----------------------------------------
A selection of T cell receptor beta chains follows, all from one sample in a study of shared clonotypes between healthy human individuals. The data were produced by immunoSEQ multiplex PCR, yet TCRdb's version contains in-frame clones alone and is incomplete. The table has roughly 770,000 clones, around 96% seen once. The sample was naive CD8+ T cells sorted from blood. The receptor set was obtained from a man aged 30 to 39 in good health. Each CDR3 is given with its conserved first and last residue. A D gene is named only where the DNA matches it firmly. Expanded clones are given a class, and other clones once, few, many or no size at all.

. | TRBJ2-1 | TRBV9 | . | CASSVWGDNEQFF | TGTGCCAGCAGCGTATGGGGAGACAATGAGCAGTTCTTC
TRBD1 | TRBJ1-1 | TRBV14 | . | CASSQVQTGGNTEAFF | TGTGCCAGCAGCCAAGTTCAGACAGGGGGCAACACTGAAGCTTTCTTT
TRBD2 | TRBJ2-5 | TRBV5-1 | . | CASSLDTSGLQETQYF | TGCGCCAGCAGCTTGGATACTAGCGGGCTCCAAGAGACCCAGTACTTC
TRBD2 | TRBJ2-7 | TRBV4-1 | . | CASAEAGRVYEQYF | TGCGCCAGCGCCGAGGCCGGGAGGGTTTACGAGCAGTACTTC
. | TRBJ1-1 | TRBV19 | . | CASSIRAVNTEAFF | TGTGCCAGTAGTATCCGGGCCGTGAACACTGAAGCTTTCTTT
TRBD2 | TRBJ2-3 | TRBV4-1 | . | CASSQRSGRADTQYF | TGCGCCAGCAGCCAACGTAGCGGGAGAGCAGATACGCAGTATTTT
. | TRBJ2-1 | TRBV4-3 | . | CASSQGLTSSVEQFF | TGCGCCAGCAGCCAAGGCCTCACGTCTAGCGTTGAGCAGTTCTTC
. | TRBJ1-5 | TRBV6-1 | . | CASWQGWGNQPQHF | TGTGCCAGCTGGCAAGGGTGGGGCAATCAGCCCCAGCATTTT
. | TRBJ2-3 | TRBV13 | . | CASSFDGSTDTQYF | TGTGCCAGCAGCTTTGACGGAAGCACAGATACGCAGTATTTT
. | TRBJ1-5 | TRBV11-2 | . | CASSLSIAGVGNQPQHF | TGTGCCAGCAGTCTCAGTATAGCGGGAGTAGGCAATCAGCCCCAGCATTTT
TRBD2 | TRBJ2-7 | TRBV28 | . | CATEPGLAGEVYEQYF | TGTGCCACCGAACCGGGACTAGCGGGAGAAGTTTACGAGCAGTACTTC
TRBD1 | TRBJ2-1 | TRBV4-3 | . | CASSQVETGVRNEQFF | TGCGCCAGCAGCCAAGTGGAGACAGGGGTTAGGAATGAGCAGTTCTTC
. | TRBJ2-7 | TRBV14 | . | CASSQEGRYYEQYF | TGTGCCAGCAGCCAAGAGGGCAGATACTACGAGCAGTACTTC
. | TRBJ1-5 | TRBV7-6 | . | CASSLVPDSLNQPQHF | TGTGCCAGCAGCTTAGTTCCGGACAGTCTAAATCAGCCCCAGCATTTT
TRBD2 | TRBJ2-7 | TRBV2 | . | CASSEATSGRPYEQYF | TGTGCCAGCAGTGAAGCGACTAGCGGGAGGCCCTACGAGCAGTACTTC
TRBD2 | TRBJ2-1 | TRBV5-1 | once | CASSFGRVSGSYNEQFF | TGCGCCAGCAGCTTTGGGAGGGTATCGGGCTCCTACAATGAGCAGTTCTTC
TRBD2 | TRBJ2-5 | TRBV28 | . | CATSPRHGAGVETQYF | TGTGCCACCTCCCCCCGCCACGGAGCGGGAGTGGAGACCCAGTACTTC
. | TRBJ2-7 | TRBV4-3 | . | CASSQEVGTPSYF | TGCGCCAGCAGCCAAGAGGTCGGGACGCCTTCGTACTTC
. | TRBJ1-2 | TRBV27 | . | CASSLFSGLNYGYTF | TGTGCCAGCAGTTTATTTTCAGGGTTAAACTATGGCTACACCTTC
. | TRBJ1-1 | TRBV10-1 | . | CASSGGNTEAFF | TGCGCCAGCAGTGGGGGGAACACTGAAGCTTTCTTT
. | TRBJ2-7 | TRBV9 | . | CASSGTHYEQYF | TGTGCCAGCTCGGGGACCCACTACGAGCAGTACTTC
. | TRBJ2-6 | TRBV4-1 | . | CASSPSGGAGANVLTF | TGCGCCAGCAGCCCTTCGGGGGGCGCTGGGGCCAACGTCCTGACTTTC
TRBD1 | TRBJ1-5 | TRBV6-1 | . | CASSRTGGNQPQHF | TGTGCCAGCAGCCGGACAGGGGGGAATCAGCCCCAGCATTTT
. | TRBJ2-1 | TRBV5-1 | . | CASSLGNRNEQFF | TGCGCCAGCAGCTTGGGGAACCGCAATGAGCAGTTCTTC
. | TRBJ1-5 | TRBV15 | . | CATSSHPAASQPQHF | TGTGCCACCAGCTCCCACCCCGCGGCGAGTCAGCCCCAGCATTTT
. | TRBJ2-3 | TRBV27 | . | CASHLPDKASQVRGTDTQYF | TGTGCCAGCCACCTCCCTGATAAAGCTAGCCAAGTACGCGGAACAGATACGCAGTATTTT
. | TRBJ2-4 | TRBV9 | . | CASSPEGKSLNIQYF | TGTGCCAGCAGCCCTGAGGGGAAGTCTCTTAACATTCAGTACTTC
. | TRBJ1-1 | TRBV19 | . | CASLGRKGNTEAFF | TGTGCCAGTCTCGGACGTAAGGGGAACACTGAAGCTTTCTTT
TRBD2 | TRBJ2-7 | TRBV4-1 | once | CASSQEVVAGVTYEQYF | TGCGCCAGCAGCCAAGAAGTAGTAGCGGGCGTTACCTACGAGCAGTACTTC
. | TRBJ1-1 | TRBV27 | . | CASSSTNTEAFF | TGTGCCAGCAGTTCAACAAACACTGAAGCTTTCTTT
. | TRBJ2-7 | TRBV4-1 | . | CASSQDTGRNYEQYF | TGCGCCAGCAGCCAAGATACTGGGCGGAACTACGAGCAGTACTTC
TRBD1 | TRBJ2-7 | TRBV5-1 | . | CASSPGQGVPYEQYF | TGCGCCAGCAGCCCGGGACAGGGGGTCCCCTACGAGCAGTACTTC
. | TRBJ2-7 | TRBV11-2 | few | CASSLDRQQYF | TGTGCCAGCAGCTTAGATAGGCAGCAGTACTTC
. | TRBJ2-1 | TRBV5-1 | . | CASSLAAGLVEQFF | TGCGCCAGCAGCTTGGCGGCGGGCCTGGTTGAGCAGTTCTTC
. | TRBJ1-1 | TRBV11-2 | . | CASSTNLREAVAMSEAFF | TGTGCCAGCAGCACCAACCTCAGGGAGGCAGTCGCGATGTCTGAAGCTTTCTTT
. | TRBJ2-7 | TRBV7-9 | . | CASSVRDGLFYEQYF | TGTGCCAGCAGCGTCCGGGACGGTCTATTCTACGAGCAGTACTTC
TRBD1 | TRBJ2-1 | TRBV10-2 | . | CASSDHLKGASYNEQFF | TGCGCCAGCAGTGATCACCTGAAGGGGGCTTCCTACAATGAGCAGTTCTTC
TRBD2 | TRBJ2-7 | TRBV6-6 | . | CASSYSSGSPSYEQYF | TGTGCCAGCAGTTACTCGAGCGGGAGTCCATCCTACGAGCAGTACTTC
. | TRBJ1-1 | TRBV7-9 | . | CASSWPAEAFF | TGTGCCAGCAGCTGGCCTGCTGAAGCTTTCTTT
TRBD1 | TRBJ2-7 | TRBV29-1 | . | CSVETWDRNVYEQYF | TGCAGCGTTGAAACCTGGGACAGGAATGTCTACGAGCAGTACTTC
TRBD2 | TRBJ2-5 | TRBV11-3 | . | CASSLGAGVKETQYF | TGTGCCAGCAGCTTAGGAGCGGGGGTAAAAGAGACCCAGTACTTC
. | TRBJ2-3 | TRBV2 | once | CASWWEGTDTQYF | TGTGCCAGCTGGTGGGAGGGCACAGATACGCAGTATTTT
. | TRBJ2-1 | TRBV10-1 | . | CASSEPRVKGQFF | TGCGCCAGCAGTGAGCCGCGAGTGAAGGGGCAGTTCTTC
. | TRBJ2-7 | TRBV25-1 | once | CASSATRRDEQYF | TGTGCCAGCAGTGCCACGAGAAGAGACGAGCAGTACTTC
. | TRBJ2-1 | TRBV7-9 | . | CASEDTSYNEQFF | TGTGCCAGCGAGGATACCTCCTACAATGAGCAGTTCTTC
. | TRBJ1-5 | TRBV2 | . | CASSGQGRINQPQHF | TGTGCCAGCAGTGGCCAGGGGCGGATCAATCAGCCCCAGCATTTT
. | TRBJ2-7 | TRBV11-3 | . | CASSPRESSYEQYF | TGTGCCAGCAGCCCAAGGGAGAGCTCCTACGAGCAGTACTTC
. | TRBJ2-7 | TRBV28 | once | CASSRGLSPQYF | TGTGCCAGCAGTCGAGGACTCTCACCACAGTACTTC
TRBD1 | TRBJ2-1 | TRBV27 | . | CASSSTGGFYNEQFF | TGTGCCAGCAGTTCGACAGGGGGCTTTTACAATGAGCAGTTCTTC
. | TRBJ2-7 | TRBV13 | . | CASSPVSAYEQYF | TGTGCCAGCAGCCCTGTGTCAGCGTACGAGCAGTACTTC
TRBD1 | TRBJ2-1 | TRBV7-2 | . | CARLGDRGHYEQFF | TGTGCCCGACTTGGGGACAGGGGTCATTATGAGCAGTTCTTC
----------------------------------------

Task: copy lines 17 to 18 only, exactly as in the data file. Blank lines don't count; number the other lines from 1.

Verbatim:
TRBD2 | TRBJ2-1 | TRBV5-1 | once | CASSFGRVSGSYNEQFF | TGCGCCAGCAGCTTTGGGAGGGTATCGGGCTCCTACAATGAGCAGTTCTTC
TRBD2 | TRBJ2-5 | TRBV28 | . | CATSPRHGAGVETQYF | TGTGCCACCTCCCCCCGCCACGGAGCGGGAGTGGAGACCCAGTACTTC